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Who won the war of 1812?

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Andrew420
1190082.  Fri Apr 29, 2016 9:45 pm Reply with quote

In the end Canada arguably won the war because the Americans had been defeated and pushed back over their border after a rather bloody war which saw thousands of dead on both sides of the conflict.

However if the question is determined by a pissing contest, Canada won because British Major General, Robert Ross and his crew sailed down the Potomic River, found that the President and his men had run away in fear so they marched into the Presidential Mansion to discover the Presidential victory feast was ready to be served.

Ross and his crew seated themselves, ate the Presidential feast and then thanked the kitchen staff, saying that while the food was very good, the service sucked balls...and then they proceeded to burn the place to the ground! (-and it felt goooooood!)

Wikipedia describes the event this way:

The Burning of Washington in 1814 was an attack during the War of 1812 between British forces and those of the United States of America. On August 24, 1814, after defeating the Americans at the Battle of Bladensburg, a British force led by Major General Robert Ross occupied Washington, D.C., and set fire to many public buildings, including the White House (known as the Presidential Mansion at the time), and the Capitol, as well as other facilities of the U.S. government.

The attack was in part a retaliation for the recent American destruction of Port Dover in Upper Canada. It marks the only time in U.S. history that Washington, D.C., has been occupied by a foreign force.

President James Madison, military officials and his government fled the city in the wake of the British victory at the Battle of Bladensburg. They eventually found refuge for the night in Brookeville, a small town in Montgomery County, Maryland, which is known today as the "United States Capital for a Day." President Madison spent the night in the house of Caleb Bentley, a Quaker who lived and worked in Brookeville. Bentley's house, known today as the Madison House, still stands in Brookeville.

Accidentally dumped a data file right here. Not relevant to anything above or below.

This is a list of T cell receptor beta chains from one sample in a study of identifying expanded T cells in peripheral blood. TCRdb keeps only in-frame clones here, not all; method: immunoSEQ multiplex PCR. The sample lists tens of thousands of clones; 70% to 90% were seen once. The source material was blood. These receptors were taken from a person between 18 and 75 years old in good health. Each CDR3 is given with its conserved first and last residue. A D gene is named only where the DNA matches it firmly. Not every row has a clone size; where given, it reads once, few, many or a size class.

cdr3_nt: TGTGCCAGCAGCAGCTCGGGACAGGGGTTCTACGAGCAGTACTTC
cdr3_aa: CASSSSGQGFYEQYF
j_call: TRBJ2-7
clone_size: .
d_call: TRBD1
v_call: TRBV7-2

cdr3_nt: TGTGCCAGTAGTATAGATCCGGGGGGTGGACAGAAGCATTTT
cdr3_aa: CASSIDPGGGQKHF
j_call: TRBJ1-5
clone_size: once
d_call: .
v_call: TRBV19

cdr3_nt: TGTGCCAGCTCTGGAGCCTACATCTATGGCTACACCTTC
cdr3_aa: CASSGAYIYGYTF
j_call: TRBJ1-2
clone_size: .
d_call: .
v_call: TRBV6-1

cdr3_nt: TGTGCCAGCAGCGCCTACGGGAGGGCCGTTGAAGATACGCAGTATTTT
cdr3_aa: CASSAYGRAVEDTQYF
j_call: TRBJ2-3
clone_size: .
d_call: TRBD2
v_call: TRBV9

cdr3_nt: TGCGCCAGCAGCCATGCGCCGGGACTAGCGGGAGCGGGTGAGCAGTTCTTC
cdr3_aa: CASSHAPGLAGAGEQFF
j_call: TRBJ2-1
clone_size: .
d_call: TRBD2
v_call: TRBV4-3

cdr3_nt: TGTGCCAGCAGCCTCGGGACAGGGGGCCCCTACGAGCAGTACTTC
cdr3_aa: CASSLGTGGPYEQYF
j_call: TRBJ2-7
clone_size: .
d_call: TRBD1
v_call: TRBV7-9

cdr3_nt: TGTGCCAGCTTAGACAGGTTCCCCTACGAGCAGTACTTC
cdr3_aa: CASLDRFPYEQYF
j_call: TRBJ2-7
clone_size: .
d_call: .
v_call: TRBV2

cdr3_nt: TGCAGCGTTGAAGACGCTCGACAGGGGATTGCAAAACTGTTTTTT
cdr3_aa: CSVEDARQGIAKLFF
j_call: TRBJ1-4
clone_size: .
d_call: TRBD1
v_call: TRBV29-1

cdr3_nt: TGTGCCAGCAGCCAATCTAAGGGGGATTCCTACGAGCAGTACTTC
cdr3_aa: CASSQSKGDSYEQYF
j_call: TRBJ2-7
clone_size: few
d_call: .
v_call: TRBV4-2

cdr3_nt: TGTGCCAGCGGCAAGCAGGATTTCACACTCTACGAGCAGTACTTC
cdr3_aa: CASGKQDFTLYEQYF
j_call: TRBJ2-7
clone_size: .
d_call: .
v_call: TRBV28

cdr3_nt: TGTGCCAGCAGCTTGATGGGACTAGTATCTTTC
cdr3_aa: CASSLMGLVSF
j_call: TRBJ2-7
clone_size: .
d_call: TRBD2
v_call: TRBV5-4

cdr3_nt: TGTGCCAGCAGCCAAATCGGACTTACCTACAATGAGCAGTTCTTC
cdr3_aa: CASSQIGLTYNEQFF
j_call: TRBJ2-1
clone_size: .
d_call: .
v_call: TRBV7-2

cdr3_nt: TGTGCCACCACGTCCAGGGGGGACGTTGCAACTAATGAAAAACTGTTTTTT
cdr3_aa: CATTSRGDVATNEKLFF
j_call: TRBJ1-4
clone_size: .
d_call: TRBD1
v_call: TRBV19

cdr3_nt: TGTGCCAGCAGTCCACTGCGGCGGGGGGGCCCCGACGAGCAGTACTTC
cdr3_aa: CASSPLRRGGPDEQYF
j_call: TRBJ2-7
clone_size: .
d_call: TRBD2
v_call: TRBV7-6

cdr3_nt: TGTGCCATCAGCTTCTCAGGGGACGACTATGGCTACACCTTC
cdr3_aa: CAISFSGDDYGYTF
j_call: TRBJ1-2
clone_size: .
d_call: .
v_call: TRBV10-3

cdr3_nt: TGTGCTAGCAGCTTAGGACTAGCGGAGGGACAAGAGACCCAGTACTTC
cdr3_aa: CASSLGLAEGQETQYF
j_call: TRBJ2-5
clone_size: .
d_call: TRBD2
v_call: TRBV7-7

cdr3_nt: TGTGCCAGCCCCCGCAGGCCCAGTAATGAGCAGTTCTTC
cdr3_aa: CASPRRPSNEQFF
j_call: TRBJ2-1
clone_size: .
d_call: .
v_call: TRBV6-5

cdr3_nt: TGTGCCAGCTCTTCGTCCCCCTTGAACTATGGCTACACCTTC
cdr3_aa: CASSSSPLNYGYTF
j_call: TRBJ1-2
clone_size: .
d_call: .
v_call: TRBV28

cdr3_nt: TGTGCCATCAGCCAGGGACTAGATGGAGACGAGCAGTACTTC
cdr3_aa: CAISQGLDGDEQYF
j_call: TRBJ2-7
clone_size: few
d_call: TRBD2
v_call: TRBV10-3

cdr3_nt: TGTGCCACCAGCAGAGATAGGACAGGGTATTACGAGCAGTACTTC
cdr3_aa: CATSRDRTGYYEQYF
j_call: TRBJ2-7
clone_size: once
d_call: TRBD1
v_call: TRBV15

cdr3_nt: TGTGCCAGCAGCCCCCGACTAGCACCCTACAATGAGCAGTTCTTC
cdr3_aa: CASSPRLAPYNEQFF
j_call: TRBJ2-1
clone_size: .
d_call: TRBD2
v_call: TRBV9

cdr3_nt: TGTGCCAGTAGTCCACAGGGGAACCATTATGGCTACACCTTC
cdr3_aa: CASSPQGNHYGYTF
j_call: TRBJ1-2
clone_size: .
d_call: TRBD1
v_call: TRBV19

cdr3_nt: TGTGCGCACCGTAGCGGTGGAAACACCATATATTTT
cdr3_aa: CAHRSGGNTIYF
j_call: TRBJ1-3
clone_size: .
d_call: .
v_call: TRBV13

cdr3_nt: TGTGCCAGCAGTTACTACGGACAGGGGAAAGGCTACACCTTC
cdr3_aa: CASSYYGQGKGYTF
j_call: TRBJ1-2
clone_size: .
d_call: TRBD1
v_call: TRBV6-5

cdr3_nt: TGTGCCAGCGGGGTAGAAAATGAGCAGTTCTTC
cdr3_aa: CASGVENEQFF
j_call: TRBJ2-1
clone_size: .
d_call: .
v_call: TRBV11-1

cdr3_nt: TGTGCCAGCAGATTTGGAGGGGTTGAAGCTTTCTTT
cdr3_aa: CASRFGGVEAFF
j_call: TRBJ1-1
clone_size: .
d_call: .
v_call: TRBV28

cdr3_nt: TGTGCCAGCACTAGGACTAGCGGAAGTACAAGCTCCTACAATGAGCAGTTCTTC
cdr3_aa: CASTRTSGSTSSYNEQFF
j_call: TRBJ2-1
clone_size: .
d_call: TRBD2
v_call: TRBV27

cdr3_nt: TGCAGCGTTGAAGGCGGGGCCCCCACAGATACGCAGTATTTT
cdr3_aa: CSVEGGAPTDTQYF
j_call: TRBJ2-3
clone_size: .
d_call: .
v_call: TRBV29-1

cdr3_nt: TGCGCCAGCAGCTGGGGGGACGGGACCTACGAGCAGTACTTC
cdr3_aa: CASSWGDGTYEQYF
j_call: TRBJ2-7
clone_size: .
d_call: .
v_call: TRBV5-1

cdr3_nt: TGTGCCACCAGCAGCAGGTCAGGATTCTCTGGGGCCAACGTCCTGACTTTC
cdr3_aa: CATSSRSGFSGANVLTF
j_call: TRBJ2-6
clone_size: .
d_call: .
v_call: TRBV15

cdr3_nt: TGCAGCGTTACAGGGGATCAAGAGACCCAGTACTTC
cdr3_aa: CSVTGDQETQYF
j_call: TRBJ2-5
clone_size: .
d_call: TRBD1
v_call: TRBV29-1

Less than a day after the attack began, a sudden, very heavy thunderstorm—possibly a hurricane—put out the fires. It also spun off a tornado that passed through the center of the capital, setting down on Constitution Avenue and lifting two cannons before dropping them several yards away, killing British troops and American civilians alike. Following the storm, the British returned to their ships, many of which were badly damaged. The occupation of Washington lasted only about 26 hours. After the "Storm that saved Washington", as it soon came to be called, the Americans were able to regain control of the city.

...

Cheers!

Andrew Haines

 
clack
1190136.  Sat Apr 30, 2016 3:07 pm Reply with quote

When did the War of 1812 take place? 1811-1815.

 
nitwit02
1190155.  Sat Apr 30, 2016 7:57 pm Reply with quote

Thanks for that Andrew, and welcome. It is strange that our neighbours to the south never seem to tell it quite that way .....
;)

 
crissdee
1190163.  Sun May 01, 2016 3:15 am Reply with quote

I have read and re read that post, but still can't see how it was a Canadian victory.

 
brunel
1190387.  Tue May 03, 2016 1:01 am Reply with quote

crissdee wrote:
I have read and re read that post, but still can't see how it was a Canadian victory.

I suppose that it could be more clearly explained, but the author of that post would seem to be arguing that it could be considered a Canadian victory down to the fact that the US failed to achieve one of their larger goals, which was annexing Canada.

That said, it could be argued that it was, in some ways, an American victory given that it forced the British to drop their support for the Native American tribesmen, opening the way for continued expansion to the west, whilst also leading to the lifting of trade restrictions with France and the cessation of impressment by the Royal Navy.